The Biocircularcities project intends to develop guidelines facilitating the replication of the approaches defined and experienced in each of the three pilots, with the global goal of fostering the transition towards sustainable biowaste management system in compliance with the circular bioeconomy principles across Europe.
Available through a web application, the Biocircularcities guidelines will aim at overcoming the lack of easily accessible tool helping public authorities and private entities to identify the available technologies for such transformation, depending on a set of criteria largely influenced by the local context.
They will be developed as a supportive tool for the identification of the most suitable value chain, through the identification of the most suitable bio-circular technologies. The guidelines shall address the needs of public and private decision makers along the Biocircularcities biomass waste value chains and shall be replicable to different types of biomass waste, given any geographical, political and socio-economic contexts. They intend to screen the socio-economic, political and environmental context of the territory in which the value chain shall be implemented, and to evaluate which technological pathway(s) for the biowaste valorisation would be potentially compatible with the described surrounding context.
The approach followed by partners to prepare the development of the guidelines and its results are explained in the report “Definition of the Scope of Circular Bioeconomy for biowaste management in urban areas”.
Driving forces and criteria of influence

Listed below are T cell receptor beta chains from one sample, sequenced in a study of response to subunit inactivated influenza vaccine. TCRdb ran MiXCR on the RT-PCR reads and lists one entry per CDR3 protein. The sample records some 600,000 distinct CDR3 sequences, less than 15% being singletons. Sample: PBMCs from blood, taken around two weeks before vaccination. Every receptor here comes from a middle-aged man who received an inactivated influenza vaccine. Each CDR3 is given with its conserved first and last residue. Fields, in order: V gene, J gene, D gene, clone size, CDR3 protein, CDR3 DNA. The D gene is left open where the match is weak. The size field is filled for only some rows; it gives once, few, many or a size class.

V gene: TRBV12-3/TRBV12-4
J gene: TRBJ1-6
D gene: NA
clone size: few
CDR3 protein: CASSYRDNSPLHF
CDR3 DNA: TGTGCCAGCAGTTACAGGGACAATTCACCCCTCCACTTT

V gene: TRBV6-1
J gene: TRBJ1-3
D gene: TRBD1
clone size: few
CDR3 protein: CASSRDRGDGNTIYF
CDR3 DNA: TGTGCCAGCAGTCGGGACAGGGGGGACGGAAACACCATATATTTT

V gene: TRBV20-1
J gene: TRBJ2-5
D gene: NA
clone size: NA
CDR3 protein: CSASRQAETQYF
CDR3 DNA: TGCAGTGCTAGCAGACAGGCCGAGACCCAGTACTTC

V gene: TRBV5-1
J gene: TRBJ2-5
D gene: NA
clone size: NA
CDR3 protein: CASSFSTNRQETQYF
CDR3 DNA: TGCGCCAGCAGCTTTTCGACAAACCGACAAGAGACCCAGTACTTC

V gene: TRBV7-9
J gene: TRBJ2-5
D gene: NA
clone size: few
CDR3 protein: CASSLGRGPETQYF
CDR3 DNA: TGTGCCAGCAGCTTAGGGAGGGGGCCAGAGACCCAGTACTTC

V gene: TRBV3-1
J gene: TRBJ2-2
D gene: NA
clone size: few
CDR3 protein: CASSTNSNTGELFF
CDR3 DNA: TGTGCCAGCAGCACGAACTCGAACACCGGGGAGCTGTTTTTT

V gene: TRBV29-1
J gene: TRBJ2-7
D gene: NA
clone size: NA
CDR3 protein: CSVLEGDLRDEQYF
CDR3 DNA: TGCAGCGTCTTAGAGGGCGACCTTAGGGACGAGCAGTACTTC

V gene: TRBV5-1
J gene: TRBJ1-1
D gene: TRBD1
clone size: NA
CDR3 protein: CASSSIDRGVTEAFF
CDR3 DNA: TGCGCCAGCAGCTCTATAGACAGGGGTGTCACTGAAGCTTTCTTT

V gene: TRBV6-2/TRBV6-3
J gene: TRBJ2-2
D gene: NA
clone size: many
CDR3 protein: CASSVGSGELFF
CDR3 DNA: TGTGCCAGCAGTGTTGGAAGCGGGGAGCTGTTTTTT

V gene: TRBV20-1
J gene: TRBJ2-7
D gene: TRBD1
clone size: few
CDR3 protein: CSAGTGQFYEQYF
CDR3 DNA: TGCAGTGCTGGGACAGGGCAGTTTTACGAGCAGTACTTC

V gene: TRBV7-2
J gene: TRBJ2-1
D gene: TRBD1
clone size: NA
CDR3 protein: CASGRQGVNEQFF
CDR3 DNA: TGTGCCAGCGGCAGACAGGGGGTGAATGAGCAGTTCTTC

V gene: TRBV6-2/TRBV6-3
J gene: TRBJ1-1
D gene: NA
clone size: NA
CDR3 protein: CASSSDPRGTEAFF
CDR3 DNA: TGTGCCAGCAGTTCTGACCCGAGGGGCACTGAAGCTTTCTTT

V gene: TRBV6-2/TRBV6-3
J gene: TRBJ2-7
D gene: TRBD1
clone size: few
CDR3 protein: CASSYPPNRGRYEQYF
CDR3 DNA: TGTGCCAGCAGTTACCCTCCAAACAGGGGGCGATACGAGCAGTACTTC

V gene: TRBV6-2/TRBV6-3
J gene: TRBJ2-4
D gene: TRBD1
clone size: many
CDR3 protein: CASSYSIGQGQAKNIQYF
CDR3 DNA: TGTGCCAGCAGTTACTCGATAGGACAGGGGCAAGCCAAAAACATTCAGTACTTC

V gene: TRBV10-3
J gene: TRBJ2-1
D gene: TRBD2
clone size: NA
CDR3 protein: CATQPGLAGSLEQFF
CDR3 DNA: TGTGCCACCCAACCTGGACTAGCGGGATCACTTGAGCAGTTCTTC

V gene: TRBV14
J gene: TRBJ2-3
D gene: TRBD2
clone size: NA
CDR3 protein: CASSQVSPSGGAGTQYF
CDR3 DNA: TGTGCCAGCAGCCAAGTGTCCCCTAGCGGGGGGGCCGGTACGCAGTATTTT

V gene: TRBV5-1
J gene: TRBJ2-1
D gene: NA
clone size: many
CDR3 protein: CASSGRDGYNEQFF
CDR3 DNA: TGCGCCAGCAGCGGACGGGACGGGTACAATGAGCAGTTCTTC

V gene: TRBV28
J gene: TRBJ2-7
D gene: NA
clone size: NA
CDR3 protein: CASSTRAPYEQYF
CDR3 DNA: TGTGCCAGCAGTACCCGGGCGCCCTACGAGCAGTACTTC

The Biocircularcities partners identified and structured the principles, concepts, contextual values and parameters of influence for the design of new biocircular value chains and technical pathways for biowaste valorisation and treatment.
In particular, they isolated seven “driving forces” for a successful sustainable, circular bioeconomy strategy:
- Appropriate and up to date policy framework;
- Shift to more sustainable consumption patterns in support to the market transition towards sustainable circular bioeconomy;
- Cross sectoral cooperation and innovation;
- Development of a skilled and competent workforce at the European level;
- Sustainable management and use of biological resources;
- Funding and investment resources to support the development of a competitive, sustainable, circular bioeconomy;
- Ensuring the transition to a sustainable circular bioeconomy.
Following this, they defined almost 30 criteria of influence for decision making regarding the design and development of sustainable circular bioeconomy value chains and associated technological solutions. These criteria can be intrinsic to the feedstock properties (e.g. composition and quality in terms of content of high-value substances or molecules, presence of contaminants…).
The efficiency of technological options for recycling or recovery is also of influence, as well as the potential associated technical constrains. The most convenient pathway towards waste biomass valorisation strongly depends on drivers and barriers related to the local political and socio-economic context such as the local political agenda or the availability of financial support, and on the potential sustainability strategic targets for the local authorities and private stakeholders endorsing the responsibility of waste biomass management
Discover these criteria in the report “Definition of the Scope of Circular Bioeconomy for biowaste management in urban areas” or in its public summary.
15 February 2023